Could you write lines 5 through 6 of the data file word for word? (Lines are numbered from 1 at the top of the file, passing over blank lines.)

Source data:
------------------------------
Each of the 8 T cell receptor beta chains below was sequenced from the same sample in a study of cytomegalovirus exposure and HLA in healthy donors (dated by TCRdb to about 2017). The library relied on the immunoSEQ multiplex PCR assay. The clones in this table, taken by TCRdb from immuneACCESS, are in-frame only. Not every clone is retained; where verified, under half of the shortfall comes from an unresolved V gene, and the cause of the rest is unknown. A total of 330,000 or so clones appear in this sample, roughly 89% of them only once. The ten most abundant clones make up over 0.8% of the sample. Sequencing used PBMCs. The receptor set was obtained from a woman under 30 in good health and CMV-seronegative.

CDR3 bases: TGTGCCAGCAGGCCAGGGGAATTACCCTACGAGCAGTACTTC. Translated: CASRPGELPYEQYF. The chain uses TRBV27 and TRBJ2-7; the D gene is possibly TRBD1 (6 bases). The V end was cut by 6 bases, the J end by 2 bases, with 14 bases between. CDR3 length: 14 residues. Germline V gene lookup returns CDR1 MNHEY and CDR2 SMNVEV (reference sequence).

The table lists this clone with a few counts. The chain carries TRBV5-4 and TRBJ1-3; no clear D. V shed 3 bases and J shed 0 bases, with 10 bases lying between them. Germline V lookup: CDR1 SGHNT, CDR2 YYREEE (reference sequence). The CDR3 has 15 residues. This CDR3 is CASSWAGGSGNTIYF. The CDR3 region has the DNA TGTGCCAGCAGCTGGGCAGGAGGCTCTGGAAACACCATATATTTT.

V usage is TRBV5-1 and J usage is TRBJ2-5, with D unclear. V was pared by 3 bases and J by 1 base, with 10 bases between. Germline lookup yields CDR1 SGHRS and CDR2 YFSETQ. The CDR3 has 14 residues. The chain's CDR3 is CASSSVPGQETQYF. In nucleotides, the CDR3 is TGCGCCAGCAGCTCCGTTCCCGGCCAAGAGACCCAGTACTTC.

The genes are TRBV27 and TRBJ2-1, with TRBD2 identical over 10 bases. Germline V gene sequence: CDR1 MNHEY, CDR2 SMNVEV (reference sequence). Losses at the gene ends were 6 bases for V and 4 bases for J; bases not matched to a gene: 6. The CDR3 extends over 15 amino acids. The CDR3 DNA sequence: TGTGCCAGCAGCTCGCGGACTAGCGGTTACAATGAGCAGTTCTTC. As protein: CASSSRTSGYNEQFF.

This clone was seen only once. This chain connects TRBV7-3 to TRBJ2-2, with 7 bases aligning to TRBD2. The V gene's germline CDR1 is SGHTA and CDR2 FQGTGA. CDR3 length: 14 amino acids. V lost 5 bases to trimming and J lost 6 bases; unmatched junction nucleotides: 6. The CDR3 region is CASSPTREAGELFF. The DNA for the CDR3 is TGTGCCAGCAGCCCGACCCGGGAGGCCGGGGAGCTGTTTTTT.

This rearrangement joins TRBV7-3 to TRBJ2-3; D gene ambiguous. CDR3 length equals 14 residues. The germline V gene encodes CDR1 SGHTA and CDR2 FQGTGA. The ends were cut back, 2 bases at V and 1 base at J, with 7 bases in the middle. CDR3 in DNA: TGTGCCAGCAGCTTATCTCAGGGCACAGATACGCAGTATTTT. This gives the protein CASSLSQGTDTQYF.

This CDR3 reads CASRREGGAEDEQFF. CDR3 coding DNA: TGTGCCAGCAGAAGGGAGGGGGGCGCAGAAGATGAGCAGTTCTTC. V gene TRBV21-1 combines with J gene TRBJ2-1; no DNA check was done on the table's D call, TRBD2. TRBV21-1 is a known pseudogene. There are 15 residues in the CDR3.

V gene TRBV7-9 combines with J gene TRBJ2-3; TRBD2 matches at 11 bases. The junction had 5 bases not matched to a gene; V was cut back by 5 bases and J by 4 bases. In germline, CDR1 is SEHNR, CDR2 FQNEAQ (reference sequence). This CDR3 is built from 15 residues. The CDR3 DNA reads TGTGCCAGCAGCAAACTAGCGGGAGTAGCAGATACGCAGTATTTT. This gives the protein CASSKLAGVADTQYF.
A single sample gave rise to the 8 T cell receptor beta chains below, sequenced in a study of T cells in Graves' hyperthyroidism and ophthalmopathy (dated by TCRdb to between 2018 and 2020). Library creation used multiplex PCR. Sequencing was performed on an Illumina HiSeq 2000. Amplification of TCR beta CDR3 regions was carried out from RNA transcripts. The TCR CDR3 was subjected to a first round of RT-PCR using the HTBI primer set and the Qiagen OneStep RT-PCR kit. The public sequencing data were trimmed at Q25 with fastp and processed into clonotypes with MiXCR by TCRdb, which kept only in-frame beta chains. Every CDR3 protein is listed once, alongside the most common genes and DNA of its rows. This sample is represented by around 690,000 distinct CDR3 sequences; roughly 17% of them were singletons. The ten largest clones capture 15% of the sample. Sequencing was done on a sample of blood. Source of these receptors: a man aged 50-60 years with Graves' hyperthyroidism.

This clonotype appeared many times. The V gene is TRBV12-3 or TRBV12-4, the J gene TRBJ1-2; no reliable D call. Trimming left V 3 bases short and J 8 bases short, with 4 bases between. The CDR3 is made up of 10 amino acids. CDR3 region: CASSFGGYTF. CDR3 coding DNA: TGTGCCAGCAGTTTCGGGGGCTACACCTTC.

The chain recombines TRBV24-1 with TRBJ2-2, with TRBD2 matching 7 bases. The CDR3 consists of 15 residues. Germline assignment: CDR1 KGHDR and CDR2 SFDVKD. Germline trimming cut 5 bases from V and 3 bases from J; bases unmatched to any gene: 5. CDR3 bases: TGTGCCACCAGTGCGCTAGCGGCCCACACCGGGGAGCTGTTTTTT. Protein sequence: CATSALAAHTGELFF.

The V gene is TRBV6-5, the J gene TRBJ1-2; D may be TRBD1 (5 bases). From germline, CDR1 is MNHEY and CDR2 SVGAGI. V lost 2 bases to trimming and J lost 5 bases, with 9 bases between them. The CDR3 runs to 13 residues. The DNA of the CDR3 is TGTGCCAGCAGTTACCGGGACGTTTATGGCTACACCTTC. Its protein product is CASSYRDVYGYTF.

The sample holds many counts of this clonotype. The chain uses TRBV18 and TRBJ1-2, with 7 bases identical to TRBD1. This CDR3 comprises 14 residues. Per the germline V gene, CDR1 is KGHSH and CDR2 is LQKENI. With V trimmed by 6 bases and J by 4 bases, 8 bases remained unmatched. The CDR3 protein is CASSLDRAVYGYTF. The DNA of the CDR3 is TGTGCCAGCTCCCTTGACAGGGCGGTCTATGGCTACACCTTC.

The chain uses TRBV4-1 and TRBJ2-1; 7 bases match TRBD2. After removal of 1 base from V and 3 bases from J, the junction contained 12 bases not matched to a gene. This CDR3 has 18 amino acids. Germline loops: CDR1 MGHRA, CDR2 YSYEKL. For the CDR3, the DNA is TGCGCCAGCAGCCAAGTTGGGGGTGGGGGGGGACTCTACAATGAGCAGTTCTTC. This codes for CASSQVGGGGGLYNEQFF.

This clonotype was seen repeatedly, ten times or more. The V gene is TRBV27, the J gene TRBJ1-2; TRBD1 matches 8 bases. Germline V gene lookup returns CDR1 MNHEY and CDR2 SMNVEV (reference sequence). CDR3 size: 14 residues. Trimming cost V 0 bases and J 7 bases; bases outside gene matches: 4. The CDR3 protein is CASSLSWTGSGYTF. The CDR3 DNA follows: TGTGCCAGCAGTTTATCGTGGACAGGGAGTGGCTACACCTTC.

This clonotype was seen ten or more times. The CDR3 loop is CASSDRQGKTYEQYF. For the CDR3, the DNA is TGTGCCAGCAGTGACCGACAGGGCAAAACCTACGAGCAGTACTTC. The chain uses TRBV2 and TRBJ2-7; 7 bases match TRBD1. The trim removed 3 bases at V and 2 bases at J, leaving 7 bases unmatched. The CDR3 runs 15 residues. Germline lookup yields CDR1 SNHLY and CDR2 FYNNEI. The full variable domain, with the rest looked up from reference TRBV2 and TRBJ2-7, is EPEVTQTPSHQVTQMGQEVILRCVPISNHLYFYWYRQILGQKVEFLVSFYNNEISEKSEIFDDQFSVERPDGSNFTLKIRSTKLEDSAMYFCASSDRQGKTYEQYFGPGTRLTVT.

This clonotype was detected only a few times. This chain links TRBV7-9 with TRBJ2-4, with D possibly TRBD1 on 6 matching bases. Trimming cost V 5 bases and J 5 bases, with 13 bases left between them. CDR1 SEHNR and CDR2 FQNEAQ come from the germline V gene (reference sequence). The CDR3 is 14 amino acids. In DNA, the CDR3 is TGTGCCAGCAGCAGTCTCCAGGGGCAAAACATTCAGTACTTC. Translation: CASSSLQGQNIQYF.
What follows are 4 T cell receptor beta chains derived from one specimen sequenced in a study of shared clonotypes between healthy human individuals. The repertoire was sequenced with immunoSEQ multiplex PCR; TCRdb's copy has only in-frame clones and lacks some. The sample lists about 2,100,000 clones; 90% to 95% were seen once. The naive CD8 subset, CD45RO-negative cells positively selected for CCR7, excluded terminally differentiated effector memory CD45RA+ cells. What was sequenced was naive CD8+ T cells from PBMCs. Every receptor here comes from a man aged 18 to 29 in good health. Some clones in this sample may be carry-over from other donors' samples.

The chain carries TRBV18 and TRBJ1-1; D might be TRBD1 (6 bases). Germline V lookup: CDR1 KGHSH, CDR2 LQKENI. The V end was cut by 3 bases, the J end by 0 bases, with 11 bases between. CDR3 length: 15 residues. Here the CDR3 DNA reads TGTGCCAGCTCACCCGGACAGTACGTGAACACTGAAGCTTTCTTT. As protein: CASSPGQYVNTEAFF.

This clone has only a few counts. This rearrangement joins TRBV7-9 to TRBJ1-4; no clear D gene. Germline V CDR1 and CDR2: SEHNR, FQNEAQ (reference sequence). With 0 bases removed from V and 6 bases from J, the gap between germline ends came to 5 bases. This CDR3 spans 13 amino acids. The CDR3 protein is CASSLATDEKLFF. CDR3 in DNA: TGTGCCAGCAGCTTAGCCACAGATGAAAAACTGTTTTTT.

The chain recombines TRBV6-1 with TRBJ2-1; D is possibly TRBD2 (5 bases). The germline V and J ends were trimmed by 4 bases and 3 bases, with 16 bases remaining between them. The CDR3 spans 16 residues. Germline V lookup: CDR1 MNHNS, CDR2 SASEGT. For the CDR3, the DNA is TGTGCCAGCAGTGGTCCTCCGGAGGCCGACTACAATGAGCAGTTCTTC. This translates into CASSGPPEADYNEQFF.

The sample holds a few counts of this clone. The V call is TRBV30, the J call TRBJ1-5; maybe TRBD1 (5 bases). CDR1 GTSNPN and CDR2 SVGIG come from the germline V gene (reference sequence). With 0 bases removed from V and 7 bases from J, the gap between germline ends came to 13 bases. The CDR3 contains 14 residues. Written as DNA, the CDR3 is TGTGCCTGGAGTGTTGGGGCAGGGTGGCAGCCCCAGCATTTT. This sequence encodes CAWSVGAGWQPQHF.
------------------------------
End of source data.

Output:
The genes are TRBV27 and TRBJ2-1, with TRBD2 identical over 10 bases. Germline V gene sequence: CDR1 MNHEY, CDR2 SMNVEV (reference sequence). Losses at the gene ends were 6 bases for V and 4 bases for J; bases not matched to a gene: 6. The CDR3 extends over 15 amino acids. The CDR3 DNA sequence: TGTGCCAGCAGCTCGCGGACTAGCGGTTACAATGAGCAGTTCTTC. As protein: CASSSRTSGYNEQFF.

This clone was seen only once. This chain connects TRBV7-3 to TRBJ2-2, with 7 bases aligning to TRBD2. The V gene's germline CDR1 is SGHTA and CDR2 FQGTGA. CDR3 length: 14 amino acids. V lost 5 bases to trimming and J lost 6 bases; unmatched junction nucleotides: 6. The CDR3 region is CASSPTREAGELFF. The DNA for the CDR3 is TGTGCCAGCAGCCCGACCCGGGAGGCCGGGGAGCTGTTTTTT.